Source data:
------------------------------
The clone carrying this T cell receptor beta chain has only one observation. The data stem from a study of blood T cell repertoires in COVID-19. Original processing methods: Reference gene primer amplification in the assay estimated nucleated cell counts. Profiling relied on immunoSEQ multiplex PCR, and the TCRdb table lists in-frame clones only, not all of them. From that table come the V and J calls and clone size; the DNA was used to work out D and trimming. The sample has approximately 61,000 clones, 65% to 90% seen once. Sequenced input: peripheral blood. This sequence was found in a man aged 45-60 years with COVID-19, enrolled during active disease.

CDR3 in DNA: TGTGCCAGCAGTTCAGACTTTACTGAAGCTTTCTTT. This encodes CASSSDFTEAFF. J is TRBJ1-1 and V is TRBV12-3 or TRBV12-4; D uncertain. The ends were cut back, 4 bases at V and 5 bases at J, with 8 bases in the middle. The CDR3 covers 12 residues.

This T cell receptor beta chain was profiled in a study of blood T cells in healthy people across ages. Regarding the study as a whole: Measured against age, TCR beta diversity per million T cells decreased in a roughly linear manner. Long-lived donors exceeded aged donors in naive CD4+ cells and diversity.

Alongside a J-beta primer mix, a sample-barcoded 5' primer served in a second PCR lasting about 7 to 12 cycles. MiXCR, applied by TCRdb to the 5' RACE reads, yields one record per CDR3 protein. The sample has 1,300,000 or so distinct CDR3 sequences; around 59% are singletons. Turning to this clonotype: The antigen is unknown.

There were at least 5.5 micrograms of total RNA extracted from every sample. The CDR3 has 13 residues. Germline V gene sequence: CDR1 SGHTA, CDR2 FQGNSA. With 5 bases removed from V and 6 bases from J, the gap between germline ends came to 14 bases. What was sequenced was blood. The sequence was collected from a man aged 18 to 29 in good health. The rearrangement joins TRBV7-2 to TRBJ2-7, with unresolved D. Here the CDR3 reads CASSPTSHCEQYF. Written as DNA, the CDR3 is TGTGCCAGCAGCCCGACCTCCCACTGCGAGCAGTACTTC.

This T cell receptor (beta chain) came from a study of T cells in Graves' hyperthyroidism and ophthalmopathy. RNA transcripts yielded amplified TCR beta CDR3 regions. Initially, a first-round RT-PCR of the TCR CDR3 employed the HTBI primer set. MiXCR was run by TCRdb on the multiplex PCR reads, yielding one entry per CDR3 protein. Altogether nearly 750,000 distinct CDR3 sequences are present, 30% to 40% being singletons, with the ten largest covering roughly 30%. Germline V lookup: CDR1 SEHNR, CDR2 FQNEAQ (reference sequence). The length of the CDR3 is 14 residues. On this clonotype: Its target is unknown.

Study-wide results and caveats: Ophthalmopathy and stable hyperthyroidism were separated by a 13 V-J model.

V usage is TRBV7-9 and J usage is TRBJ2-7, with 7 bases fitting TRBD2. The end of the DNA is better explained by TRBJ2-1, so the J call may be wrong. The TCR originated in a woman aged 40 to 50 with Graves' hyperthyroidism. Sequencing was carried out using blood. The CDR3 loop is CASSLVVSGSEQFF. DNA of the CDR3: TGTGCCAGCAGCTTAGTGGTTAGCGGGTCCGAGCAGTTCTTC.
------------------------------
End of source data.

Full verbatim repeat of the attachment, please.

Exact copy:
The clone carrying this T cell receptor beta chain has only one observation. The data stem from a study of blood T cell repertoires in COVID-19. Original processing methods: Reference gene primer amplification in the assay estimated nucleated cell counts. Profiling relied on immunoSEQ multiplex PCR, and the TCRdb table lists in-frame clones only, not all of them. From that table come the V and J calls and clone size; the DNA was used to work out D and trimming. The sample has approximately 61,000 clones, 65% to 90% seen once. Sequenced input: peripheral blood. This sequence was found in a man aged 45-60 years with COVID-19, enrolled during active disease.

CDR3 in DNA: TGTGCCAGCAGTTCAGACTTTACTGAAGCTTTCTTT. This encodes CASSSDFTEAFF. J is TRBJ1-1 and V is TRBV12-3 or TRBV12-4; D uncertain. The ends were cut back, 4 bases at V and 5 bases at J, with 8 bases in the middle. The CDR3 covers 12 residues.

This T cell receptor beta chain was profiled in a study of blood T cells in healthy people across ages. Regarding the study as a whole: Measured against age, TCR beta diversity per million T cells decreased in a roughly linear manner. Long-lived donors exceeded aged donors in naive CD4+ cells and diversity.

Alongside a J-beta primer mix, a sample-barcoded 5' primer served in a second PCR lasting about 7 to 12 cycles. MiXCR, applied by TCRdb to the 5' RACE reads, yields one record per CDR3 protein. The sample has 1,300,000 or so distinct CDR3 sequences; around 59% are singletons. Turning to this clonotype: The antigen is unknown.

There were at least 5.5 micrograms of total RNA extracted from every sample. The CDR3 has 13 residues. Germline V gene sequence: CDR1 SGHTA, CDR2 FQGNSA. With 5 bases removed from V and 6 bases from J, the gap between germline ends came to 14 bases. What was sequenced was blood. The sequence was collected from a man aged 18 to 29 in good health. The rearrangement joins TRBV7-2 to TRBJ2-7, with unresolved D. Here the CDR3 reads CASSPTSHCEQYF. Written as DNA, the CDR3 is TGTGCCAGCAGCCCGACCTCCCACTGCGAGCAGTACTTC.

This T cell receptor (beta chain) came from a study of T cells in Graves' hyperthyroidism and ophthalmopathy. RNA transcripts yielded amplified TCR beta CDR3 regions. Initially, a first-round RT-PCR of the TCR CDR3 employed the HTBI primer set. MiXCR was run by TCRdb on the multiplex PCR reads, yielding one entry per CDR3 protein. Altogether nearly 750,000 distinct CDR3 sequences are present, 30% to 40% being singletons, with the ten largest covering roughly 30%. Germline V lookup: CDR1 SEHNR, CDR2 FQNEAQ (reference sequence). The length of the CDR3 is 14 residues. On this clonotype: Its target is unknown.

Study-wide results and caveats: Ophthalmopathy and stable hyperthyroidism were separated by a 13 V-J model.

V usage is TRBV7-9 and J usage is TRBJ2-7, with 7 bases fitting TRBD2. The end of the DNA is better explained by TRBJ2-1, so the J call may be wrong. The TCR originated in a woman aged 40 to 50 with Graves' hyperthyroidism. Sequencing was carried out using blood. The CDR3 loop is CASSLVVSGSEQFF. DNA of the CDR3: TGTGCCAGCAGCTTAGTGGTTAGCGGGTCCGAGCAGTTCTTC.